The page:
“My fifth record is in many ways inspired by the hugely ambitious progressive pop records that I loved in my youth (think Peter Gabriel’s So, Kate Bush’s Hounds of Love, Talk Talk’s Colour of Spring and Tears for Fears’ Seeds of Love). Lyrically, the album’s eleven tracks veer from the paranoid chaos of the current era in which truth can apparently be a flexible notion, observations of the everyday lives of refugees, terrorists and religious fundamentalists, and a welcome shot of some of the most joyous wide-eyed escapism I’ve created in my career so far. Something for all the family!”– Steven Wilson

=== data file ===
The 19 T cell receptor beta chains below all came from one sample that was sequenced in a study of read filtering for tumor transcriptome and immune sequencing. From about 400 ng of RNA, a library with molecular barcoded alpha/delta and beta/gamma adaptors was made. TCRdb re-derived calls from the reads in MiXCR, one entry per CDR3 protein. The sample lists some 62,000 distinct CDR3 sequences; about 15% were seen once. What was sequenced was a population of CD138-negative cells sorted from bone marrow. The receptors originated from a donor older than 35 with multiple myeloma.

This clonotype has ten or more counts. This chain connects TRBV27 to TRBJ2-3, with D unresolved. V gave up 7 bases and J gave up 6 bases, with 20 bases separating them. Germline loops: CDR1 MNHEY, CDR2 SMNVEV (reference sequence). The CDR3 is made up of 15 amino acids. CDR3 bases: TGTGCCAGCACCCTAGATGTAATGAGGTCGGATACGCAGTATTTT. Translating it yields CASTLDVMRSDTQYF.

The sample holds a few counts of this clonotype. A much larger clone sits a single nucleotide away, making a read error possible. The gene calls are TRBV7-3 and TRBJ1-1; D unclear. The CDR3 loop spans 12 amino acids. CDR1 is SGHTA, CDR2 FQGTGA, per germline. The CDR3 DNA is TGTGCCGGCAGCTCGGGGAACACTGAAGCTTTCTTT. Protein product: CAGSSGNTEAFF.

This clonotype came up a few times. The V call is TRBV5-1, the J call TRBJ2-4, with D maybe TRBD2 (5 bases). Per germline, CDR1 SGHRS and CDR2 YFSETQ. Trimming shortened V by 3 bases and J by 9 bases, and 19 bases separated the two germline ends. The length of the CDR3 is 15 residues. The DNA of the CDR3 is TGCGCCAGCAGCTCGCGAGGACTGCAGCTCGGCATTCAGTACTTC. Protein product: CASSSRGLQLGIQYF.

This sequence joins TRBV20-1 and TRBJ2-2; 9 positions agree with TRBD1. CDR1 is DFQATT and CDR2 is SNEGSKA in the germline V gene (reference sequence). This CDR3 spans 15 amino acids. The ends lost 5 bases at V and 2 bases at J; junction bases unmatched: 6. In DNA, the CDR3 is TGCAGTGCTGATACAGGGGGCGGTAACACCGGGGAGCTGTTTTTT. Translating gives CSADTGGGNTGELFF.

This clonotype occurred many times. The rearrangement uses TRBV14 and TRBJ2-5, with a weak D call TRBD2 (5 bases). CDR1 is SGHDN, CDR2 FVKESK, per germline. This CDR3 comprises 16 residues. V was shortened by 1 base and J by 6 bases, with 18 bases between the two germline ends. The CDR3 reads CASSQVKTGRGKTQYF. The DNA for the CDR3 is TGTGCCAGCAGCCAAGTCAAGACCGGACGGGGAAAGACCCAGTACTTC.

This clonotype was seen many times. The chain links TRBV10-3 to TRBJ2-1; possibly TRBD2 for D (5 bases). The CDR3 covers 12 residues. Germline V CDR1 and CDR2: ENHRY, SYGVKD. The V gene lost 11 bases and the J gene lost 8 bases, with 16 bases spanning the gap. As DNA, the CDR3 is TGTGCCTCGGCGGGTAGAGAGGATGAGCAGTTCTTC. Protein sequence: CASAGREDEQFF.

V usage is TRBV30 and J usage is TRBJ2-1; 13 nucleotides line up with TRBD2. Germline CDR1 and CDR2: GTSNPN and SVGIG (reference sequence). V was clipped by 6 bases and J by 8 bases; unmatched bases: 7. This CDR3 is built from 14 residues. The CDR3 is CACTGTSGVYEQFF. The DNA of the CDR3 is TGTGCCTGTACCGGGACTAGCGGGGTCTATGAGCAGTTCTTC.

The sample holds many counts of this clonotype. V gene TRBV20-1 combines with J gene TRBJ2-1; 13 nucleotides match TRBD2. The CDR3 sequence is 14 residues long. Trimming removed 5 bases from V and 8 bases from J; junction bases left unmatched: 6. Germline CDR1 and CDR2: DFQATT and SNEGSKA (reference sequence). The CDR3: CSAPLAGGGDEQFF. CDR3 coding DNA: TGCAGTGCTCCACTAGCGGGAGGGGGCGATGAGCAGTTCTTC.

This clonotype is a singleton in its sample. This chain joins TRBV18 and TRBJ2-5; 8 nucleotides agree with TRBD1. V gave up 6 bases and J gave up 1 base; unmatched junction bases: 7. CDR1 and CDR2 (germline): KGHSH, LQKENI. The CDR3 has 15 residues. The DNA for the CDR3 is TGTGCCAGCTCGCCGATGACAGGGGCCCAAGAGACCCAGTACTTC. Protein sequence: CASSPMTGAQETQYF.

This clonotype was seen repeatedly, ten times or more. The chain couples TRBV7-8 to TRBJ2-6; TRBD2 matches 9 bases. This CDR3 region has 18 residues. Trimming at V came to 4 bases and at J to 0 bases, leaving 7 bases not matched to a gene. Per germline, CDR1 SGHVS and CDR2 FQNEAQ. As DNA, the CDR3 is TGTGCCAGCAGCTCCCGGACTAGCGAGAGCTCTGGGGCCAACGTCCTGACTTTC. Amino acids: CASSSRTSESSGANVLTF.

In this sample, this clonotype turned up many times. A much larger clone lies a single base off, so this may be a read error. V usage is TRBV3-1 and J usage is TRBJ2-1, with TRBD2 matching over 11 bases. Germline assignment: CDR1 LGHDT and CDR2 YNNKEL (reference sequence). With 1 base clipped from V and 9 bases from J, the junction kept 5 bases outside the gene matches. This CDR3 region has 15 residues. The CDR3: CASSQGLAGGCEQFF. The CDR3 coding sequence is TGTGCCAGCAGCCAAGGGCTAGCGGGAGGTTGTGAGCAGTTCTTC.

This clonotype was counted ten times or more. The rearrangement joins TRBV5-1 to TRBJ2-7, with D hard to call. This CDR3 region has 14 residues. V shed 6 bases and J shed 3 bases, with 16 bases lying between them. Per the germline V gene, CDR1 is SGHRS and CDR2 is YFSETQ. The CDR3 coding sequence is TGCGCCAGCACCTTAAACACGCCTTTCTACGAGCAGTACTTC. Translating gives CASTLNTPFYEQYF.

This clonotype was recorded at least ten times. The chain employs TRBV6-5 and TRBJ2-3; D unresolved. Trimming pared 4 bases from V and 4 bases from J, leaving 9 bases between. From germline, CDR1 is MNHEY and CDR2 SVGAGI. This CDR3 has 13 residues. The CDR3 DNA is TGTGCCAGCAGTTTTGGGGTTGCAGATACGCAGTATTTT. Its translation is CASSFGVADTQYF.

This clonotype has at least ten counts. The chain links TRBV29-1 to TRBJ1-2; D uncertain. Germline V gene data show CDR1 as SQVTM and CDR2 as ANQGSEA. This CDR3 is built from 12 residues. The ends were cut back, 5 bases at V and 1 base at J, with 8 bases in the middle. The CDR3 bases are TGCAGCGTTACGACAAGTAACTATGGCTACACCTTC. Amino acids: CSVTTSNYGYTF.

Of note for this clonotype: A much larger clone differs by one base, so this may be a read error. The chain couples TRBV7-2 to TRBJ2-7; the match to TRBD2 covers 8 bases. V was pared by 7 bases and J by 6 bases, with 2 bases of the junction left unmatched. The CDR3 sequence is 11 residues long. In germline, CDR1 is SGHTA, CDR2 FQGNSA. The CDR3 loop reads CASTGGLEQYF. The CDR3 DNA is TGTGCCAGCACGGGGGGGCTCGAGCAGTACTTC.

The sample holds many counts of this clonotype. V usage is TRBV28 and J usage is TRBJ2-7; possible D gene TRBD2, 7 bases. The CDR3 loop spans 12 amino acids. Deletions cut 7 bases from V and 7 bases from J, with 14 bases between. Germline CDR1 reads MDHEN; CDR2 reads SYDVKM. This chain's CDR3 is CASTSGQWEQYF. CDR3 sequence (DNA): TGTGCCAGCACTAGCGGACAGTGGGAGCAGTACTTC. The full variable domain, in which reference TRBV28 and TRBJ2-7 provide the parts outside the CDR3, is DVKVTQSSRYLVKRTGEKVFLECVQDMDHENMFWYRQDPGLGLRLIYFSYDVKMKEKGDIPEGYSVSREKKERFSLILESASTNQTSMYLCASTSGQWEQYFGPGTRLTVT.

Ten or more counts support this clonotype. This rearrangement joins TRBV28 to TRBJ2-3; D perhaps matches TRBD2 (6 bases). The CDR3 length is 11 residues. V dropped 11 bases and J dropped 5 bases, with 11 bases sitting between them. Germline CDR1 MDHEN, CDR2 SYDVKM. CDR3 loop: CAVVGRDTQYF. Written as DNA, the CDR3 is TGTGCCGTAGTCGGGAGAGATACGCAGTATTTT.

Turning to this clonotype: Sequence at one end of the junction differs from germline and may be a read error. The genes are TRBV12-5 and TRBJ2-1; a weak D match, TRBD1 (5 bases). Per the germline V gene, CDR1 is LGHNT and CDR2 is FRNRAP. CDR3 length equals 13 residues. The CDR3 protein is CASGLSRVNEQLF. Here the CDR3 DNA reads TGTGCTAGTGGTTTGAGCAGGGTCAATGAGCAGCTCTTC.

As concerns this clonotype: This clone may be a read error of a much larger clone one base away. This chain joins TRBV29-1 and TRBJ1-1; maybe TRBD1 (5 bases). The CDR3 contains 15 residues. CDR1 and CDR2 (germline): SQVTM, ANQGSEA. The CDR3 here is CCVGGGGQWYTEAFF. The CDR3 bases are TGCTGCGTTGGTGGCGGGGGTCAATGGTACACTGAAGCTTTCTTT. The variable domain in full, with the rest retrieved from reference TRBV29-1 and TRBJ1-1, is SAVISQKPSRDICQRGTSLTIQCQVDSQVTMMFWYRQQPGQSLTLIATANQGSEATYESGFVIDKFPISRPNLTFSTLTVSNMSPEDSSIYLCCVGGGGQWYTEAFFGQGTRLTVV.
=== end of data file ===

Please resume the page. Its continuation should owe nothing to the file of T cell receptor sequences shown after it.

An album that fuses the influence of African music, jazz-rock, and free improvisation, Chris McGregor's Brotherhood of Breath shares affinities with the '70s music of Don Cherry and Miles Davis. Somewhat of a legendary album amongst collectors of British jazz and fusion, the LP was originally released in the '70s and in early 2002 finally became reissued by the Italian label Akarma. Enlisted on the session were the talents of a group of extraordinary musicians from the free jazz, progressive rock, and improvisation scenes. Chris McGregor led the group on piano and African xylophone with Malcolm Griffiths and Nick Evans on trombones, Mongezi Feza on pocket trumpet and Indian flute, Mark Charig on cornet, Harry Beckett on trumpet, and Dudu Pukwana on alto saxophone. Ronnie Beer's tenor saxophone is outstanding, and pitched up against Alan Skidmore's tenor and soprano saxophone, completing a massive horn section, are two bigger names: '70s U.K. jazzman Mike Osborne on alto saxophone and clarinet and John Surman on baritone and soprano saxophone.